Hyderabad: The Hyderabad High Court has asked the Telangana state government to consider the case of meritorious students while fixing the seats ratio in private medical colleges.
A division bench comprising Justice V. Ramasubramanian and Justice M. Ganga Rao, while passing the final order on a petition by Mr Basheeruddin Siddiqui and 13 others, felt that decreasing the convener quota and increasing the management and NRI quota seats would hamper meritorious but poor students from the minority community.
They would stand to lose irreparably and would never be able to acquire a professional medical education, the bench said.
As the seat sharing was based on the agreement entered into each year between the state government and private medical colleges, the court directed the government not to enter into agreements to the disadvantage of meritorious poor students.
The petitioners challenged GO Ms No. 115, 117 and 119 issued in July 2017 through which Category A seats were reduced to 50 per cent and seats in B and C categories enhanced to 35 per cent and and 15 per cent respectively.
Ms B. Rachna Reddy, counsel appearing for the petitioners, said that as per the GO 130 issued in 2016, the A category were 60 per cent, B and C categories 25 and 15 per cent respectively.
She submitted that due to increase of management quota and reducing seats in Category A the minority students with good NEET ranks would be forced to opt for category B seats if the college said that category A seats are filled.
The bench in August this year had stayed GOs 115 and 117 and directed the government to make admissions into unaided minority professional medical and dental Institutions for 2017-2018, in accordance with GO MS No. 130 in the ratio of 60:40.
The bench made it clear that all admissions pursuant to the interim order suspending the reduction of A category seats will continue and students shall finish their education.
Firm fails to get tax relief
The Hyderabad High Court has refused relief to Progressive Constructions Ltd and directed the commercial tax department not to take coercive measures against the firm for recovery of tax of `12.60 crore.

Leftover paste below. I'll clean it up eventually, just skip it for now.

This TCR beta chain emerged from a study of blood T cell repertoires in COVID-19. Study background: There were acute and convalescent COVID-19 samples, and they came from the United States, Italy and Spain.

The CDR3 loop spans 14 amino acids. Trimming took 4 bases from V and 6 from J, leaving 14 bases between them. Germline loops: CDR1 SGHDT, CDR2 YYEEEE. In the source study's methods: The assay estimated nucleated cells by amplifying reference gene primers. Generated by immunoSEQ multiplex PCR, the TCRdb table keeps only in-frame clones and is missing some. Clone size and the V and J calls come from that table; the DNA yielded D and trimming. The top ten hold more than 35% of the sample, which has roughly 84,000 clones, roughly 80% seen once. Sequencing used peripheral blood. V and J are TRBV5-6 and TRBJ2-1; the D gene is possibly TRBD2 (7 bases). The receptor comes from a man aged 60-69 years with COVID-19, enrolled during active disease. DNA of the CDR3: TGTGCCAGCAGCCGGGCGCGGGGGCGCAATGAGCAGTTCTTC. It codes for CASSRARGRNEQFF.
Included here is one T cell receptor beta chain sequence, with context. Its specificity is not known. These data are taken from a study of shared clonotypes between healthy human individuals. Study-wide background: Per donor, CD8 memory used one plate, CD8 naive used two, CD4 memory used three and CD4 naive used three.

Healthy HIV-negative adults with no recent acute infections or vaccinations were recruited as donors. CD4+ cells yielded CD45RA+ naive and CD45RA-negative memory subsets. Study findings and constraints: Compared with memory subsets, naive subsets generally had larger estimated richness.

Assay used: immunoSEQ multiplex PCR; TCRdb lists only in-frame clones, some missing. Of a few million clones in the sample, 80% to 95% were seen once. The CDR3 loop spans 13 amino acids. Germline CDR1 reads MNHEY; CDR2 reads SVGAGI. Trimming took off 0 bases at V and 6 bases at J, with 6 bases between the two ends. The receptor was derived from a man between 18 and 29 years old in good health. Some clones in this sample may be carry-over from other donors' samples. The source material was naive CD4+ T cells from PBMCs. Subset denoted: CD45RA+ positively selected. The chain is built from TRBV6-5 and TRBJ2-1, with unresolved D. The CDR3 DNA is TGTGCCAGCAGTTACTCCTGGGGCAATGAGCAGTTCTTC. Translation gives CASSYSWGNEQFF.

The company had moved two petitions challenging the assessment order passed by the commercial tax department in 2008 and a subsequent notice for public auction of its property of 2,050 square yards situated at Khairatabad for the recovery of the tax amount. It had also issued notices to banks to recover the money from the company accounts.
The company moved another petition seeking to review an earlier order that refused to direct the commercial tax department to assess tax afresh for 2008. The company contended that the assistant commissioner had passes the assessment order without jurisdiction.
A division bench comprising Acting Chief Justice Ramesh Ranganathan and Justice M. Satyanarayana Murthy while dismissing the petitions observed that the limitation for challenging an assessment order is four years, and the company had challenged it after six years.
The bench said, “The High Court does not ordinarily permit a belated resort to the extraordinary remedy under the writ jurisdiction because it is likely to cause confusion and public inconvenience and bring in its train new injustices.”
It said, “Where there is inordinate and unexplai-ned delay, and third party rights are created in the intervening period, the court would decline to interfere, even if the action complained of is unconstitutional or illegal.”...